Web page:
Sometimes we forget that parents graduate as well! Update your team.

2. Staff Training

You have updated your team. Now they need to discuss how to train your staff on the program. You likely have a mix of veterans at your school who know how it works, veterans who are new to your school and don’t know the details, and new teachers who may not know what PBIS is at all. 

This is the part of the program that is the easiest to move past and it is the one that will negatively impact your data the most. If your staff is unfamiliar with your program, or don’t know how to implement it, or aren’t consistent you are seriously swimming upstream. 

Your team needs a plan to train all the groups I mentioned above. My suggestion is to offer a few different levels of training. You need a “refresher” meeting for the vets, you need a “how we do things” meeting for the new recruits, and you need a “deep dive” training for your folks new to education. 

Spread the work here, these are great leadership development opportunities for members of your team.

3. Expectations Lesson Plans

I taught the same standards for years. I had some lessons I held on to and looked forward to every year in my Physics course. But it rarely looked exactly the same year to year. I always made tweaks and added new ideas. 

If for no other reason than to just keep the material fresh for me so I could deliver it with the proper gusto. Do the same with your PBIS Expectations. Look at ways to improve or tweak them so they can be delivered more efficiently or effectively.

4. Data Review

Your team should be looking at data in some capacity each meeting. I would recommend a deeper look on a quarterly basis though. 

As your building's occupants change, so will your building's habits and behaviors. Empower your PBIS team to offer solutions to problems. This will improve your discipline data, improve your culture, and create shared ownership of the success of your building.

As a PBIS Coach, I actually impacted more school policy decisions than I did as a Dean. This was because of our practice of looking at data from a solution mindset, we always talked about improvement. 

5. Rewards

Normalize an “after-action report” or debrief after you conclude a rewards cycle. Are 80% of your students meeting expectations?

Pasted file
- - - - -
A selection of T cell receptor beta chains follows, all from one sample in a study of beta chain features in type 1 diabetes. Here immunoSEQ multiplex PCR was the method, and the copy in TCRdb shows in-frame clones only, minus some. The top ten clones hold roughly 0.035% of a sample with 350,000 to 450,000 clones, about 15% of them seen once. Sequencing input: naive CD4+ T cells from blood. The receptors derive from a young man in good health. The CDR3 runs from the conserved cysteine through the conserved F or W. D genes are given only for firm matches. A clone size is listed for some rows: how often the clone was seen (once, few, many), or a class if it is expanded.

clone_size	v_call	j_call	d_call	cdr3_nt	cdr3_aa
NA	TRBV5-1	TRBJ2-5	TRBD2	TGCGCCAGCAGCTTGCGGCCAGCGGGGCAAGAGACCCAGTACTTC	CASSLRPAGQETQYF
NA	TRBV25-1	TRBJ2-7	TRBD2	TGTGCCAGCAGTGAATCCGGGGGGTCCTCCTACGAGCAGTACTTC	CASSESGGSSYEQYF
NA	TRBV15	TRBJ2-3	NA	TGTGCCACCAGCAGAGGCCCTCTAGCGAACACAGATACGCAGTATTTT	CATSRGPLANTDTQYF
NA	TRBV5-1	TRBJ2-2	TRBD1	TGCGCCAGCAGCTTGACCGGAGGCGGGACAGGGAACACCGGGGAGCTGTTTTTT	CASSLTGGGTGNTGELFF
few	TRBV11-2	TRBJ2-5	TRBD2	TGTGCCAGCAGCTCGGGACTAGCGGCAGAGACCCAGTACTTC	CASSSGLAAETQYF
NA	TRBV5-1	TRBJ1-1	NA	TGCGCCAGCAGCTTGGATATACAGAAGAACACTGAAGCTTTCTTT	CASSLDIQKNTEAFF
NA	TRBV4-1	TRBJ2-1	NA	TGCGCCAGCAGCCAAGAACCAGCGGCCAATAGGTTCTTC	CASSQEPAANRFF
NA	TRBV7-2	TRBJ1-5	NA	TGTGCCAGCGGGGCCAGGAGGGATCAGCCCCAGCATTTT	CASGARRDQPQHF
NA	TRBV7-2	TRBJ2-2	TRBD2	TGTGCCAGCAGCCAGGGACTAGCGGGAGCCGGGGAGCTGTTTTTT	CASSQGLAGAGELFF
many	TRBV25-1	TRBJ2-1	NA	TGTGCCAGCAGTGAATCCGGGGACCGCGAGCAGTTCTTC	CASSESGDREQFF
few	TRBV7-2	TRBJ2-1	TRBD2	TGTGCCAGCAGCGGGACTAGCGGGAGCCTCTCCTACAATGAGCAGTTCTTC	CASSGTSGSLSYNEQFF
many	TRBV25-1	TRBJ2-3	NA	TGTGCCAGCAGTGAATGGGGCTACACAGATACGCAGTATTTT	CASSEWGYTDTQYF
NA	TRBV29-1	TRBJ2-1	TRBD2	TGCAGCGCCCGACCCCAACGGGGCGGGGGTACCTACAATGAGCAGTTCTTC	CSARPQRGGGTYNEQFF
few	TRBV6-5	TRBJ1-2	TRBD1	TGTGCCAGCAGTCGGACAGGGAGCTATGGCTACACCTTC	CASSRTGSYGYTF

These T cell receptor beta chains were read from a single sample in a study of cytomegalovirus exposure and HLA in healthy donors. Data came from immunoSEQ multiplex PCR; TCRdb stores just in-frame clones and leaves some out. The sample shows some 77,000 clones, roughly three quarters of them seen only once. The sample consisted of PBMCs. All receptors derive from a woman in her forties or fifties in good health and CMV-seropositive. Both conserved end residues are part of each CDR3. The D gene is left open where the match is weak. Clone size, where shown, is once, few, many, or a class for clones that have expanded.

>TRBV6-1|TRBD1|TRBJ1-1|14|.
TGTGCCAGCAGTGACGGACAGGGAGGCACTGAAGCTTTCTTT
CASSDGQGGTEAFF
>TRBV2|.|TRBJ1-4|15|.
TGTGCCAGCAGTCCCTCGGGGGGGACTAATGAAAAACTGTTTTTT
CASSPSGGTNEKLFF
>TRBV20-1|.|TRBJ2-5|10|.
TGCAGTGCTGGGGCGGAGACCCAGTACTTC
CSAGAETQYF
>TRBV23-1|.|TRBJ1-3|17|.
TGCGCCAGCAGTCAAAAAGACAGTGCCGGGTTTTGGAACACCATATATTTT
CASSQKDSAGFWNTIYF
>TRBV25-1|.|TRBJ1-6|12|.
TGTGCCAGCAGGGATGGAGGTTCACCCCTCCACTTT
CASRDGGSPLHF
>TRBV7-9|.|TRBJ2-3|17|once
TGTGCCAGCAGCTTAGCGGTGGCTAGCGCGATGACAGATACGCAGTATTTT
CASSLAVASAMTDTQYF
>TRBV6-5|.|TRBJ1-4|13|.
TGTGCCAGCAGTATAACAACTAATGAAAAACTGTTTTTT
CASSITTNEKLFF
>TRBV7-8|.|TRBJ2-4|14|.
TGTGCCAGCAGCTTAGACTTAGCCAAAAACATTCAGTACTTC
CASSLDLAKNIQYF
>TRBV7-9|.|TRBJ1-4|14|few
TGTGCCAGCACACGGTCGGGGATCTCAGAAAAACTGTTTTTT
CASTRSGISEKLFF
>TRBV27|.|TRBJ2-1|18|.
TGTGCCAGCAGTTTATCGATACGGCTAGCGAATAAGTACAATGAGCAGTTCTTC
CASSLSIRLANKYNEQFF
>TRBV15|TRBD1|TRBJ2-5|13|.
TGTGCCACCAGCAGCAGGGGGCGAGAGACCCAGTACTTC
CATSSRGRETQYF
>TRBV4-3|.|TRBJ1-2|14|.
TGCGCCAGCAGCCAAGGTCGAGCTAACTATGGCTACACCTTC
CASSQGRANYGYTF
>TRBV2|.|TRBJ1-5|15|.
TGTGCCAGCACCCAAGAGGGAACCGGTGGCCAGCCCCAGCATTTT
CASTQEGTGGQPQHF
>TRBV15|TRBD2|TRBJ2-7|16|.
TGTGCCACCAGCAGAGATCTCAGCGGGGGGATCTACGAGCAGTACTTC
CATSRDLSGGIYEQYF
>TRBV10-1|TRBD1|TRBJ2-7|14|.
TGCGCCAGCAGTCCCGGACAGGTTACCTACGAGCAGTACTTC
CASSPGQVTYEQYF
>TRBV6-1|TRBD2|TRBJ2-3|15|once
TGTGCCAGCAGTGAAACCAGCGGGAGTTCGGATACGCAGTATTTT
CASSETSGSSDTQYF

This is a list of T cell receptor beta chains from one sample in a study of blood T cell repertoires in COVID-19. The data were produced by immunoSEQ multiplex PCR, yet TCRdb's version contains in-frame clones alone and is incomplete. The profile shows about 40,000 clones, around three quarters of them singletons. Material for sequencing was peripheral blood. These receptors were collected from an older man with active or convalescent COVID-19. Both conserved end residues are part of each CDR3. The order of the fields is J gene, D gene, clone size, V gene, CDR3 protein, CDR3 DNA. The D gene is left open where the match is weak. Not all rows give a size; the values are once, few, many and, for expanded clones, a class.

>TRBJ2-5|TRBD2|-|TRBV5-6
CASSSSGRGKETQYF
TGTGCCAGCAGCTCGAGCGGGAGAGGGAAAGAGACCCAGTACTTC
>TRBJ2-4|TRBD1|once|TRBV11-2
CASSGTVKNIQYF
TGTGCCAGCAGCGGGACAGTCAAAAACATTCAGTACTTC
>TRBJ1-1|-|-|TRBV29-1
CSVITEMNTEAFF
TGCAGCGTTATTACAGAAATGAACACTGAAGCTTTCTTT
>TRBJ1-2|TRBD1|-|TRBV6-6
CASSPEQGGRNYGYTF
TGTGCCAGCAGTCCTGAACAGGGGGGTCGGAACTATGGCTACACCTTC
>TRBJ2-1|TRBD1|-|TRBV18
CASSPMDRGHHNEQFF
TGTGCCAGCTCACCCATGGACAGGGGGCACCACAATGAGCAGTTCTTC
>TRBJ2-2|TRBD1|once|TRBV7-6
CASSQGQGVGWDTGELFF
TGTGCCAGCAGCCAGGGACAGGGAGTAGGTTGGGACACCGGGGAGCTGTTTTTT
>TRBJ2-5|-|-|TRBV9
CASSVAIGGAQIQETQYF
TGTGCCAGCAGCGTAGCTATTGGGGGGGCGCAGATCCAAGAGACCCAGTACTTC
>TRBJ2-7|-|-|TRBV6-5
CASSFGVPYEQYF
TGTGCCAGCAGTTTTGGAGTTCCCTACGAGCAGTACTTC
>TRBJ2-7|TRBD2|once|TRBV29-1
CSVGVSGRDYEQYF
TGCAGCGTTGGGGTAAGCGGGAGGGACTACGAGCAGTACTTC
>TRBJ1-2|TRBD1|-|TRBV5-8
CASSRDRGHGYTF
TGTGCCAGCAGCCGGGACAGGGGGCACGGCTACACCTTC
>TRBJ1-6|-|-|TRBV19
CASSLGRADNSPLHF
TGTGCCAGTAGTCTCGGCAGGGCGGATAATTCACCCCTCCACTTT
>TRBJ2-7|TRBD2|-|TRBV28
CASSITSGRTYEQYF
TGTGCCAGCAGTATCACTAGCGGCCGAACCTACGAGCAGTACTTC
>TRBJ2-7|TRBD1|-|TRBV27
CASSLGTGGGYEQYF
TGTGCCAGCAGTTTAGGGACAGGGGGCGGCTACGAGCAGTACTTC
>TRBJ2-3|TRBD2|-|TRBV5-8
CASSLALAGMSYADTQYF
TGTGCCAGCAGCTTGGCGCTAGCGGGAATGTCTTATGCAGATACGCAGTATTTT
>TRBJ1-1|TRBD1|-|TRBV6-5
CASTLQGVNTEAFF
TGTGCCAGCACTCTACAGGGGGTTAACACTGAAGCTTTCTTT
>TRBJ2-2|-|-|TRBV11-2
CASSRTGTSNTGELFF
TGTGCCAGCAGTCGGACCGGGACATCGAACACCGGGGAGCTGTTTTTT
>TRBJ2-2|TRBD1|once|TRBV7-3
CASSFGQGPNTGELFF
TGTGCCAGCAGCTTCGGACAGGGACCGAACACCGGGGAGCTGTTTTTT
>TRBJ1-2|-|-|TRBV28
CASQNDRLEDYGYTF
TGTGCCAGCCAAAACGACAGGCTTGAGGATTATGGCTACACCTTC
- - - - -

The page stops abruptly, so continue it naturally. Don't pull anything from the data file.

If not, we need to look at Tier 1 practices and determine how we can meet that goal without lowering expectations. What levers do you have to pull that could improve your reward system

6. Marketing

Does Pepsi still run the Pepsi challenge commercials? Does Coke run the same Polar Bear commercial every December? Is the Taco Bell Chihuahua still on your TV? Does Nike still feature Michael Jordan and Ken Griffey Jr. on their billboards?

Nope. 

They update, they stay on brand, but they stay fresh to keep old customers and still appeal to new ones. We want to keep the momentum we built with returning students, but still need to acclimate new students to our school culture. 

So make it a regular part of your team’s work to update signage and look at social media campaigns your school chooses to use.

7. Discipline Policy

This goes hand and hand with your data review. Do your existing policies align with the needs of your school? Charge your team with reviewing and proposing updates and changes to the existing policy every year. 

A lot has changed in education in the last couple of years. Make sure the policies you have on the books reflect current best practices. 

8. Team Training or Retreat

You are asking and expecting a lot out of your PBIS committee. You need to ensure they are trained in best practices and that they understand the concepts you expect them to share with your staff. 

Allocate funds for professional development for this team, and/or schedule a retreat for them to organize for the year.